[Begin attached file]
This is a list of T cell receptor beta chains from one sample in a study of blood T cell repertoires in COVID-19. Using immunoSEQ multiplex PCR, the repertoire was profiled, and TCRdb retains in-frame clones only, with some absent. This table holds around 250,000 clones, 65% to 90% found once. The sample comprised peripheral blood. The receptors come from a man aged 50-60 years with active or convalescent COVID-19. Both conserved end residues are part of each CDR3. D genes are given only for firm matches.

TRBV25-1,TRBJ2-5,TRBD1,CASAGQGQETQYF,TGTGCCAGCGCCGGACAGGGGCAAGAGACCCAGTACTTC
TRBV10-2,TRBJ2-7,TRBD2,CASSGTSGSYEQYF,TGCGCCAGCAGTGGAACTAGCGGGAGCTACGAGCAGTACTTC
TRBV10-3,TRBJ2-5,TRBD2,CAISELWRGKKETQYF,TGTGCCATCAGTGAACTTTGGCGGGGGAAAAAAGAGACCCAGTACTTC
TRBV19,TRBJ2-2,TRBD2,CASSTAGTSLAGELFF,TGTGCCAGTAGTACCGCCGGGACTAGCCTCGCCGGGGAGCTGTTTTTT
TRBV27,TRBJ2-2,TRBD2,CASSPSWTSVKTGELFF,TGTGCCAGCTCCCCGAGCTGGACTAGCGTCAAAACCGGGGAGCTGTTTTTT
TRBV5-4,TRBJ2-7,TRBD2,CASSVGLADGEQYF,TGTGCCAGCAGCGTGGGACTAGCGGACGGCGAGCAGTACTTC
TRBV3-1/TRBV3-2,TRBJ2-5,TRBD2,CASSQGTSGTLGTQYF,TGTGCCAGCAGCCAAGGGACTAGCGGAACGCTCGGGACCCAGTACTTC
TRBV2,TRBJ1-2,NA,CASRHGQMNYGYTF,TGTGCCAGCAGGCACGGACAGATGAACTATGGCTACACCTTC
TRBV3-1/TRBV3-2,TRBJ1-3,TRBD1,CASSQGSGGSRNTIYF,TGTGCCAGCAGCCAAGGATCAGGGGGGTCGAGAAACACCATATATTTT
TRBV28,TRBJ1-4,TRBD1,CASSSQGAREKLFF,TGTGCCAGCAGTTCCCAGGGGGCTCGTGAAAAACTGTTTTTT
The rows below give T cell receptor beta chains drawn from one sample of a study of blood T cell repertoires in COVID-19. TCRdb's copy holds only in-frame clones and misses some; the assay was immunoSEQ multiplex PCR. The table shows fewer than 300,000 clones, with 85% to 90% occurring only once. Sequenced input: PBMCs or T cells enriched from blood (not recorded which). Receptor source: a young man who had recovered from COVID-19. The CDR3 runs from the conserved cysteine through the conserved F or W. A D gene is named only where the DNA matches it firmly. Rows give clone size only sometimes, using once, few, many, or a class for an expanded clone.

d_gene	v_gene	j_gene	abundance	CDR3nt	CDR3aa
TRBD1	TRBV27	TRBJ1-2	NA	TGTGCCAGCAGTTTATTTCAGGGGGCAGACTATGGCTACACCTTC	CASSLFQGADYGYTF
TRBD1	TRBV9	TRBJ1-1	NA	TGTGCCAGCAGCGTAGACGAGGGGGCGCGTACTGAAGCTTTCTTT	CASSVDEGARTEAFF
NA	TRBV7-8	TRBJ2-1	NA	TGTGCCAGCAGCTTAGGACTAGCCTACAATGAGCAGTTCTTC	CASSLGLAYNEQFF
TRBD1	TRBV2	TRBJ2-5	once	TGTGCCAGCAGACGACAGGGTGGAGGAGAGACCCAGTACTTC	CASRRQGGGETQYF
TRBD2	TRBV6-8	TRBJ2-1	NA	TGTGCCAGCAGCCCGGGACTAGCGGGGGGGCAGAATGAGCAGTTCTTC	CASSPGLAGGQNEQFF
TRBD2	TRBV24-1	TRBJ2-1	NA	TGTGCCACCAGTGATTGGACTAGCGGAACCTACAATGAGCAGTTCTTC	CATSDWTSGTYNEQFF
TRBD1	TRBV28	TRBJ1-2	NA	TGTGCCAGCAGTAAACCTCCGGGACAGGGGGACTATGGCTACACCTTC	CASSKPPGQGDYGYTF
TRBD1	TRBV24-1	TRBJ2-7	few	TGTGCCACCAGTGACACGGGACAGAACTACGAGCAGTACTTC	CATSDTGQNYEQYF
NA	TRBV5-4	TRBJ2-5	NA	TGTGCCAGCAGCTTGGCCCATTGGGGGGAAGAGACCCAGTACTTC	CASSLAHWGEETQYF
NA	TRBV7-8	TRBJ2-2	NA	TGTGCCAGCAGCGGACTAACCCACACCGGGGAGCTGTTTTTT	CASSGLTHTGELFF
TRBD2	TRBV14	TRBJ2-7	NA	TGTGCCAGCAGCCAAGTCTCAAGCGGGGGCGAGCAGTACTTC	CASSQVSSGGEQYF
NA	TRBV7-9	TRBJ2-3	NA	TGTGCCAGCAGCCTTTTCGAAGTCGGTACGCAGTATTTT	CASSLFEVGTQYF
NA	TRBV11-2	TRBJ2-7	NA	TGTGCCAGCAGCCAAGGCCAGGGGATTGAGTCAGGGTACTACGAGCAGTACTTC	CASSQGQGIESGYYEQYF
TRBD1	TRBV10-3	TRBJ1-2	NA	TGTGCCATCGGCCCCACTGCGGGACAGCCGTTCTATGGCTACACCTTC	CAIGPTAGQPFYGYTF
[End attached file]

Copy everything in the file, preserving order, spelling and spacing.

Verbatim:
This is a list of T cell receptor beta chains from one sample in a study of blood T cell repertoires in COVID-19. Using immunoSEQ multiplex PCR, the repertoire was profiled, and TCRdb retains in-frame clones only, with some absent. This table holds around 250,000 clones, 65% to 90% found once. The sample comprised peripheral blood. The receptors come from a man aged 50-60 years with active or convalescent COVID-19. Both conserved end residues are part of each CDR3. D genes are given only for firm matches.

TRBV25-1,TRBJ2-5,TRBD1,CASAGQGQETQYF,TGTGCCAGCGCCGGACAGGGGCAAGAGACCCAGTACTTC
TRBV10-2,TRBJ2-7,TRBD2,CASSGTSGSYEQYF,TGCGCCAGCAGTGGAACTAGCGGGAGCTACGAGCAGTACTTC
TRBV10-3,TRBJ2-5,TRBD2,CAISELWRGKKETQYF,TGTGCCATCAGTGAACTTTGGCGGGGGAAAAAAGAGACCCAGTACTTC
TRBV19,TRBJ2-2,TRBD2,CASSTAGTSLAGELFF,TGTGCCAGTAGTACCGCCGGGACTAGCCTCGCCGGGGAGCTGTTTTTT
TRBV27,TRBJ2-2,TRBD2,CASSPSWTSVKTGELFF,TGTGCCAGCTCCCCGAGCTGGACTAGCGTCAAAACCGGGGAGCTGTTTTTT
TRBV5-4,TRBJ2-7,TRBD2,CASSVGLADGEQYF,TGTGCCAGCAGCGTGGGACTAGCGGACGGCGAGCAGTACTTC
TRBV3-1/TRBV3-2,TRBJ2-5,TRBD2,CASSQGTSGTLGTQYF,TGTGCCAGCAGCCAAGGGACTAGCGGAACGCTCGGGACCCAGTACTTC
TRBV2,TRBJ1-2,NA,CASRHGQMNYGYTF,TGTGCCAGCAGGCACGGACAGATGAACTATGGCTACACCTTC
TRBV3-1/TRBV3-2,TRBJ1-3,TRBD1,CASSQGSGGSRNTIYF,TGTGCCAGCAGCCAAGGATCAGGGGGGTCGAGAAACACCATATATTTT
TRBV28,TRBJ1-4,TRBD1,CASSSQGAREKLFF,TGTGCCAGCAGTTCCCAGGGGGCTCGTGAAAAACTGTTTTTT
The rows below give T cell receptor beta chains drawn from one sample of a study of blood T cell repertoires in COVID-19. TCRdb's copy holds only in-frame clones and misses some; the assay was immunoSEQ multiplex PCR. The table shows fewer than 300,000 clones, with 85% to 90% occurring only once. Sequenced input: PBMCs or T cells enriched from blood (not recorded which). Receptor source: a young man who had recovered from COVID-19. The CDR3 runs from the conserved cysteine through the conserved F or W. A D gene is named only where the DNA matches it firmly. Rows give clone size only sometimes, using once, few, many, or a class for an expanded clone.

d_gene	v_gene	j_gene	abundance	CDR3nt	CDR3aa
TRBD1	TRBV27	TRBJ1-2	NA	TGTGCCAGCAGTTTATTTCAGGGGGCAGACTATGGCTACACCTTC	CASSLFQGADYGYTF
TRBD1	TRBV9	TRBJ1-1	NA	TGTGCCAGCAGCGTAGACGAGGGGGCGCGTACTGAAGCTTTCTTT	CASSVDEGARTEAFF
NA	TRBV7-8	TRBJ2-1	NA	TGTGCCAGCAGCTTAGGACTAGCCTACAATGAGCAGTTCTTC	CASSLGLAYNEQFF
TRBD1	TRBV2	TRBJ2-5	once	TGTGCCAGCAGACGACAGGGTGGAGGAGAGACCCAGTACTTC	CASRRQGGGETQYF
TRBD2	TRBV6-8	TRBJ2-1	NA	TGTGCCAGCAGCCCGGGACTAGCGGGGGGGCAGAATGAGCAGTTCTTC	CASSPGLAGGQNEQFF
TRBD2	TRBV24-1	TRBJ2-1	NA	TGTGCCACCAGTGATTGGACTAGCGGAACCTACAATGAGCAGTTCTTC	CATSDWTSGTYNEQFF
TRBD1	TRBV28	TRBJ1-2	NA	TGTGCCAGCAGTAAACCTCCGGGACAGGGGGACTATGGCTACACCTTC	CASSKPPGQGDYGYTF
TRBD1	TRBV24-1	TRBJ2-7	few	TGTGCCACCAGTGACACGGGACAGAACTACGAGCAGTACTTC	CATSDTGQNYEQYF
NA	TRBV5-4	TRBJ2-5	NA	TGTGCCAGCAGCTTGGCCCATTGGGGGGAAGAGACCCAGTACTTC	CASSLAHWGEETQYF
NA	TRBV7-8	TRBJ2-2	NA	TGTGCCAGCAGCGGACTAACCCACACCGGGGAGCTGTTTTTT	CASSGLTHTGELFF
TRBD2	TRBV14	TRBJ2-7	NA	TGTGCCAGCAGCCAAGTCTCAAGCGGGGGCGAGCAGTACTTC	CASSQVSSGGEQYF
NA	TRBV7-9	TRBJ2-3	NA	TGTGCCAGCAGCCTTTTCGAAGTCGGTACGCAGTATTTT	CASSLFEVGTQYF
NA	TRBV11-2	TRBJ2-7	NA	TGTGCCAGCAGCCAAGGCCAGGGGATTGAGTCAGGGTACTACGAGCAGTACTTC	CASSQGQGIESGYYEQYF
TRBD1	TRBV10-3	TRBJ1-2	NA	TGTGCCATCGGCCCCACTGCGGGACAGCCGTTCTATGGCTACACCTTC	CAIGPTAGQPFYGYTF